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The docstring in group_equivalent_files should be self-explanatory for what I'm trying to do. I'm specifically trying to group by equivalent files as opposed to just finding pairs of equivalent files.

Example:

Filesystem with only hello1.txt and hello2.txt equivalent:

ls ./

hello1.txt foo.txt dir_one

ls ./dir_one

hello2.txt bar.txt

Expected Output:

[['./hello1.txt', 'dir_one/hello2.txt']]

Pointing out any potential improvements or errors would be really appreciated. I'm most hesitant about my implementation of group_by_equality. The files could be compared in chunks, and I'm thinking that the File class might be unnecessary.

import collections
import hashlib
import itertools
import os
import os.path


def group_equivalent_files():
    """
    Overview:
    Find all groups of files under pwd whose byte contents are exactly
    equivalent. pwd is understood to be directory from which this script was
    run. The filenames of equivalent files are printed to stdout.

    Algorithm:
    group_equivalent_files attempts to successively group files. First by file
    size. Then by a hash of each file's first 100 bytes. The remaining,
    possibly equivalent files are then checked byte by byte for equivalency.
    The goal is to generally minimize the total number of bytes read and
    compared.

    Assumptions:
    - the combined size of all the files under pwd can fit into RAM

    Example:
    Filesystem with only hello1.txt and hello2.txt equivalent:
    ls ./
    hello1.txt foo.txt dir_one

    ls ./dir_one
    hello2.txt bar.txt

    Expected Output:
    [['./hello1.txt', 'dir_one/hello2.txt']
    """

    def walk_files():
        """
        Recursively walk through and process every file underneath pwd. Also
        group processed files by file size. Return a dictionary of all the
        files, with file size as the key and a list of filenames with the
        associated size as the value
        """
        files_by_size = collections.defaultdict(list)
        for root, _, files in os.walk("."):
            for filename in files:
                full_filename = os.path.join(root, filename)
                files_by_size[os.path.getsize(full_filename)].append(
                    full_filename)
        return files_by_size

    def get_n_bytes(filename, n):
        """
        Return the first n bytes of filename in a bytes object. If n is -1 or
        greater than size of the file, return all of the file's bytes.
        """
        in_file = open(filename, "rb")
        file_contents = in_file.read(n)
        in_file.close()
        return file_contents

    def group_by_hash(files_by_size):
        """
        files_by_size is a dictionary with file size as key and a list of
        associated full filenames as value

        Group by the files referred to in files_by_size according to hash of
        file's first 100 bytes. Return dictionary with file hash as key and
        list of associated files as value.
        """
        def get_hash(file_contents):
            return hashlib.sha256(file_contents).digest()

        files_by_hash = collections.defaultdict(list)
        for file_size, files in files_by_size.items():
            for filename in files:
                file_hash = get_hash(get_n_bytes(filename, 100))
                files_by_hash[file_hash].append(filename)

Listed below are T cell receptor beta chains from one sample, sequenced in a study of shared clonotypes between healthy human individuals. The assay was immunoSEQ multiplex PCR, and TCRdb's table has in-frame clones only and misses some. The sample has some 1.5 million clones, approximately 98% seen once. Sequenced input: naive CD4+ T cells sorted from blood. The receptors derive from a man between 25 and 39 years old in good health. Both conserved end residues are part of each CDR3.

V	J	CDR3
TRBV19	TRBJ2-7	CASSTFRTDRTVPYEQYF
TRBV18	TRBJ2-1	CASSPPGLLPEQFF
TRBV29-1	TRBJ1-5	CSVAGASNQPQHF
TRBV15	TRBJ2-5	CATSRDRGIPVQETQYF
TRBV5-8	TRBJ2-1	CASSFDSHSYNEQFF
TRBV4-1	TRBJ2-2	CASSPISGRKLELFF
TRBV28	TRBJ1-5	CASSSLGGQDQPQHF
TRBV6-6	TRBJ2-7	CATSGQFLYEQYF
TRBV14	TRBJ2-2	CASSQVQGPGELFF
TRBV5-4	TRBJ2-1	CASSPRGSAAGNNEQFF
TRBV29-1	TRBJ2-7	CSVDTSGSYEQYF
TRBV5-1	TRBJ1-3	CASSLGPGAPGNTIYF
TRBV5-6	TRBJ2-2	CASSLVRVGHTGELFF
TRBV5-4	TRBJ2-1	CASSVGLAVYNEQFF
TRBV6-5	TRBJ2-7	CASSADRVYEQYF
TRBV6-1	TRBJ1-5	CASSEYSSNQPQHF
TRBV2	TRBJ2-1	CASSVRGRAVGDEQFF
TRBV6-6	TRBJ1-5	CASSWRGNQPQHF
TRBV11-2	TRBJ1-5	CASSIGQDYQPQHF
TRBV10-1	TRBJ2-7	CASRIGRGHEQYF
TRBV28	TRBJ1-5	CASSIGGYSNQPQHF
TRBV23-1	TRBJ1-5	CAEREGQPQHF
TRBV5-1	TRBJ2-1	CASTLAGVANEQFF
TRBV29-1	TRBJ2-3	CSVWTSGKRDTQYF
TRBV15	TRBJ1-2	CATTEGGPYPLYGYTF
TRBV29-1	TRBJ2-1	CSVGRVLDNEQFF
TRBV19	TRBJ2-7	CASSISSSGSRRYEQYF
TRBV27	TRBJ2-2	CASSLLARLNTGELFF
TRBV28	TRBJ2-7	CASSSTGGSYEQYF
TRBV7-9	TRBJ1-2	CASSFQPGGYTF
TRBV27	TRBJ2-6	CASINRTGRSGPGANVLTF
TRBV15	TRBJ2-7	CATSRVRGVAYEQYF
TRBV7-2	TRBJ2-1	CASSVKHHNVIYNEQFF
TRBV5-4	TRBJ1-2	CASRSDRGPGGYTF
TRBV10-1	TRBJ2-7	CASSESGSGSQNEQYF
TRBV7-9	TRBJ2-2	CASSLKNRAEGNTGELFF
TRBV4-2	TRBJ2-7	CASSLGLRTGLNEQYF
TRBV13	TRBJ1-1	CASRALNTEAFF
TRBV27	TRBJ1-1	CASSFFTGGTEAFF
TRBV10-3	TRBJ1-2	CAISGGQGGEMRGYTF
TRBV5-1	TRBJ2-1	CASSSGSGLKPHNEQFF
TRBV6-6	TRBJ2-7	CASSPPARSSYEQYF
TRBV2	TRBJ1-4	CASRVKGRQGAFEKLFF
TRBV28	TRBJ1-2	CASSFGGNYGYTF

return files_by_hash

    def group_by_equality(files_by_hash):
        """
        files_by_hash is a dictionary with file hash as key and list of
        associated files as value.

        Group the files referred to in files_by_hash according to byte
        equality. Return list of lists of filenames whose entire byte contents
        are exactly equivalent.
        """
        class File():
            def __init__(self, filename, file_contents):
                self.filename = filename
                self.file_contents = file_contents

            def __eq__(self, other):
                return self.file_contents == other.file_contents

        files_by_equality = list()
        for file_hash, filenames in files_by_hash.items():
            files = [
                File(filename, get_n_bytes(filename, -1))
                for filename in filenames]
            for i, g in itertools.groupby(files):
                equal_files = list(g)
                if len(equal_files) >= 2:
                    files_by_equality.append([f.filename for f in equal_files])
        return files_by_equality

    files_by_size = walk_files()
    files_by_hash = group_by_hash(files_by_size)
    equal_files = group_by_equality(files_by_hash)
    print(equal_files)


group_equivalent_files()
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  • 2
    \$\begingroup\$ Welcome to codereview! This is a nice first question \$\endgroup\$ – Grajdeanu Alex. Jun 9 '17 at 8:54
  • 1
    \$\begingroup\$ You might be interested in this answer to a very similar question. \$\endgroup\$ – Graipher Jun 9 '17 at 9:33
4
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First impressions

This is very neatly organized code. My main criticism is that it's verbose: a function contains helper functions, one of which defines a class, which in turn has its own methods.

The function would be more usable if it accepted a parameter (the root directory) and returned its results instead of printing them.

Bug

itertools.groupby() doesn't help you, because it doesn't behave the way you probably expect.

From the documentation:

Make an iterator that returns consecutive keys and groups from the iterable. … It generates a break or new group every time the value of the key function changes (which is why it is usually necessary to have sorted the data using the same key function). That behavior differs from SQL’s GROUP BY which aggregates common elements regardless of their input order.

Therefore, your group_by_equality(files_by_hash) function is broken. If it encounters three files with the same size and digest, with contents like

  1. 'a' * 100 + 'x'